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+ - Sourceforge staff takes over a user's account and wraps their software installer-> 6

Submitted by Anonymous Coward
An anonymous reader writes: Sourceforge staff took over the account of the GIMP-for-Windows maintainer claiming it was abandoned and used this opportunity to wrap the installer in crapware. Quoting Ars:

SourceForge, the code repository site owned by Slashdot Media, has apparently seized control of the account hosting GIMP for Windows on the service, according to e-mails and discussions amongst members of the GIMP community—locking out GIMP's lead Windows developer. And now anyone downloading the Windows version of the open source image editing tool from SourceForge gets the software wrapped in an installer replete with advertisements.


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Comment: Re:Not the testing, the interpretation. (Score 2) 36

by Rich0 (#49790005) Attached to: Gene Testing Often Gets It Wrong

Agree. It seems like a simple solution is to unbundle the testing and interpretation.

This is really no different from any other area of testing. A lab can assay the creatinine in my blood, or the microalbumin in my urine, or the concentration of glucose in my blood. Those results are likely to be very accurate and reproducible unless the lab is just criminally negligent.

What those results mean is an entirely different matter. A doctor will certainly utilize those results as well as the results of many other tests, history, interviewing the patient, and so on to make a diagnosis, and refine it as more data comes in.

Just make the labs, well, labs. Now you can certify them far more objectively.

Comment: Re:Answer (Score 1) 317

by Alioth (#49789235) Attached to: How Much C++ Should You Know For an Entry-Level C++ Job?

Long ago, after writing C++ like Java, I decided it would be much easier and I would be much more productive if I just actually used Java. Many headaches of trying to write C++ like Java go away if you just use Java (or C# instead) and you get easier to understand and easier to maintain software systems.

Comment: Re:Mr. shattered hope (Score 3, Insightful) 374

by mrchaotica (#49784163) Attached to: Obama Asks Congress To Renew 'Patriot Act' Snooping

don't have a magical fix. My latest pet theory is that, at a Federal level, there should be a specified number of politicians. Rather than state-by-state, gerrymandered-district-by-gerrymandered-district, shit should be direct. Is there 3% of the US population who are pot-smoking tree-humping eco-dweebs? Then 3% of the politicians should be from the Nature Molestin' Party. Sure, we wouldn't have the 'hope and change' of meaningless party swaps over individual seats. We might get locked into some terrible shit if the majority of the country are, in fact, clueless assholes. But it'd be better representation.

A much "simpler" change (in terms of concept, not ease of execution) would be to go re-learn the concept of Federalism and take a bunch of power away from the Federal government and give it to state and local ones. The less the Federal government has responsibility over, the less harm unaccountable Congresscritters can do.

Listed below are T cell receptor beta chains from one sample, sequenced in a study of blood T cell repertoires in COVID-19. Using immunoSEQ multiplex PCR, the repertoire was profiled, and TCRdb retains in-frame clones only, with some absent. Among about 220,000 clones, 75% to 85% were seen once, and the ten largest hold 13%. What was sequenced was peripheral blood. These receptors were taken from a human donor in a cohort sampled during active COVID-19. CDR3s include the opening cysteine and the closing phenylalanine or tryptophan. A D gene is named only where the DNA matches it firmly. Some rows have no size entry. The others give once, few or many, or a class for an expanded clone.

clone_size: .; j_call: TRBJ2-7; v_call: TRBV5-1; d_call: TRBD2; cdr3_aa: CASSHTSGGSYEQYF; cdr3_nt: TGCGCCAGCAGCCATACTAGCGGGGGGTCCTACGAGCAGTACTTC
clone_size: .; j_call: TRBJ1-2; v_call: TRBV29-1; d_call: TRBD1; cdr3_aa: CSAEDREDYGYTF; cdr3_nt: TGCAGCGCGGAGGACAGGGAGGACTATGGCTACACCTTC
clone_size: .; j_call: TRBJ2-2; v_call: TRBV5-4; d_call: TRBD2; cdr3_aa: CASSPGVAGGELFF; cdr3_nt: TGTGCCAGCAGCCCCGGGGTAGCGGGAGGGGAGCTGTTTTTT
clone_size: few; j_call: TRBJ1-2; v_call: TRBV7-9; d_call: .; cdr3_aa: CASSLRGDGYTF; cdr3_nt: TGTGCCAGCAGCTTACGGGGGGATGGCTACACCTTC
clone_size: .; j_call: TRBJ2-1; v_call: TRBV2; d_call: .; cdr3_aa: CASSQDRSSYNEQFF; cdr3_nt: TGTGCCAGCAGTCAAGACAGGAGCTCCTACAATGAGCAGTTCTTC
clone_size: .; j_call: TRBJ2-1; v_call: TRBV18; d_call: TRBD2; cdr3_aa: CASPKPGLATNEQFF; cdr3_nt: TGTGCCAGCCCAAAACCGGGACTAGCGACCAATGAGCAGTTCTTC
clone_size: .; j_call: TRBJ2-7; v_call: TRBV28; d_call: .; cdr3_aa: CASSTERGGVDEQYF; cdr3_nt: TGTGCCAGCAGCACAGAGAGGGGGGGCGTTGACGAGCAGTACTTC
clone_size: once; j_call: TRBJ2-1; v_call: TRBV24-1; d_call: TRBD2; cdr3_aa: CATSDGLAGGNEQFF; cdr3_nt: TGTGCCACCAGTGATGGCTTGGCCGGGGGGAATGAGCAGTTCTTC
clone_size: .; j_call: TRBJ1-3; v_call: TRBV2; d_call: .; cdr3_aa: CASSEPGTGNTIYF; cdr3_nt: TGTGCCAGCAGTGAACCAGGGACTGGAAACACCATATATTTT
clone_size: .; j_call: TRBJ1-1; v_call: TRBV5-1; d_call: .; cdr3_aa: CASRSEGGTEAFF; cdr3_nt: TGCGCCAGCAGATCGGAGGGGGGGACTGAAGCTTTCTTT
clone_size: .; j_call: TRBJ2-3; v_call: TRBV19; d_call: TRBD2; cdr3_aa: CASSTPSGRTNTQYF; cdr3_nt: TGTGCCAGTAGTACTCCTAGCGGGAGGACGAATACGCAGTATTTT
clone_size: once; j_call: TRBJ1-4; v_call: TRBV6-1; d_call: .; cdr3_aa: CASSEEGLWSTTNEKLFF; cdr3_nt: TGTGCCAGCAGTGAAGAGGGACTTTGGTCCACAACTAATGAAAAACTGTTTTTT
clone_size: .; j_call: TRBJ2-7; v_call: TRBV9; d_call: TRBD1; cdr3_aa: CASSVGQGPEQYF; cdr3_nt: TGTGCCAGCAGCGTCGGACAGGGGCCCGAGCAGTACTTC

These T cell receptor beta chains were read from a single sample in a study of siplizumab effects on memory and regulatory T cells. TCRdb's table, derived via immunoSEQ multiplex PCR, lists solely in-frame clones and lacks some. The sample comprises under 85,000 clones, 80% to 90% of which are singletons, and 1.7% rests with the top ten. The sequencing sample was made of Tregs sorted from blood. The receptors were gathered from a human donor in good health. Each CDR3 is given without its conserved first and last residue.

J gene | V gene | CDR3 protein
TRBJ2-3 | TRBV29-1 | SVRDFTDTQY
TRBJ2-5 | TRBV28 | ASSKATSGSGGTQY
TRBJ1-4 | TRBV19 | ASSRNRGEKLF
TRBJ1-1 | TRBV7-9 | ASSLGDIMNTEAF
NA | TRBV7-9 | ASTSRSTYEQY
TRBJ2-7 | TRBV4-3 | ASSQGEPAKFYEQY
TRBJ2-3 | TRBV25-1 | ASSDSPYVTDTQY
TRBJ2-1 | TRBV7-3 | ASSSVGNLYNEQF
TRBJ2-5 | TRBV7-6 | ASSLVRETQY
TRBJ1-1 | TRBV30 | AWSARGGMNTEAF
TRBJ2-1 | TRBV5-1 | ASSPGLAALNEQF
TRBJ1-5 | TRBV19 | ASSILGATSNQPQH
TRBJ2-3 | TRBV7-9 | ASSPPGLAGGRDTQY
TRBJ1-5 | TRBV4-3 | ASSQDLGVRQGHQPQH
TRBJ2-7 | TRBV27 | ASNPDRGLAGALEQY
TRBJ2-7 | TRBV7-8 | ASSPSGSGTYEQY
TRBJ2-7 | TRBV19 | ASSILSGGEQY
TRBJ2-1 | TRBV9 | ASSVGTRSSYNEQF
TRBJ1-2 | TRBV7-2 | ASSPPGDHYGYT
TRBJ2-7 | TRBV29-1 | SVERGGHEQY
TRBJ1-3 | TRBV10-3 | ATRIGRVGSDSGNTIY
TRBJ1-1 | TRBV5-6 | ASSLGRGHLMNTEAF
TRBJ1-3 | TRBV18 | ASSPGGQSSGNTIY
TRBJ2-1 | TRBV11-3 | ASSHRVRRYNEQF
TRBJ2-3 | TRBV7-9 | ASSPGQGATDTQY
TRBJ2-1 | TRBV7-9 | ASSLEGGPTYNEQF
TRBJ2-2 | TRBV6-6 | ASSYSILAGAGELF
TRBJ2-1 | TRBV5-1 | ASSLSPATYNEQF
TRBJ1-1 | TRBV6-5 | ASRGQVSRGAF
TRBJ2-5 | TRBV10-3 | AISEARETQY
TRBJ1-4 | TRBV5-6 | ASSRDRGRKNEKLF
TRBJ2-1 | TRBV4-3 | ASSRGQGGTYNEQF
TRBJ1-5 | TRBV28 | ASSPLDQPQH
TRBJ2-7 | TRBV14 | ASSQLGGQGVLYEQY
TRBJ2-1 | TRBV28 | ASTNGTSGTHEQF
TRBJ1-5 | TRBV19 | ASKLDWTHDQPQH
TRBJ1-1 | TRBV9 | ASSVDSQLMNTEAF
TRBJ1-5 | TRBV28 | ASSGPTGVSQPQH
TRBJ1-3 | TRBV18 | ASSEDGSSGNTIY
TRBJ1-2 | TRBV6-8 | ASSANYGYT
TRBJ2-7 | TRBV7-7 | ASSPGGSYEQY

Comment: Re:Seems reasonable (Score 4, Insightful) 115

by Rich0 (#49781061) Attached to: Insurer Won't Pay Out For Security Breach Because of Lax Security

everyone accepts that (for a given purpose; bank vaults and nuclear installations get judged differently than houses) there is some level of 'reasonable security', which reflects appropriate caution on the policyholder's part; but is known to be breakable.

I agree with your post. I'll just add that a big problem with IT security is that companies cannot rely on the same level of protection from governments in preventing intrusion.

For example, if I have a safe in my house, the means an attacker would have to penetrate it are going to be limited. Since my township has police and neighbors that wander around, they can only spend so much time there before they're likely to be detected. They can generally only carry in stuff that will fit in the doors and is man-portable, since if they have to cut a hole in the house and lower their equipment using a giant crane somebody is likely to notice. If they want to use explosives they will have to defeat numerous regulatory and border controls designed to prevent criminals from gaining access to them, and of course they will be detected quickly. Some destructive devices like nuclear weapons are theoretically possible to use to crack a safe, but in practice as so tightly controlled that no common thief will have them. If the criminal is detected at any point, the police will respond and will escalate force as necessary - it is extremely unlikely that the intruder will actually be able to defeat the police. If the criminal attempted to bring a platoon of tanks along to support their getaway the US would mobilize its considerable military and destroy them.

On the other hand, if somebody wants to break into my computer over the internet, most likely nobody is going to be looking for their intrusion attempts but me, and if they succeed there will be no immediate response unless I beg for a response from the FBI/etc. An intruder can attack me from a foreign country without ever having to go through a customs control point. They can use the absolute latest technology to pull off their intrusion. Indeed, a foreign military might even sponsor the intrusion using the resources of a major sate and most likely the military of my own state will not do anything to resist them.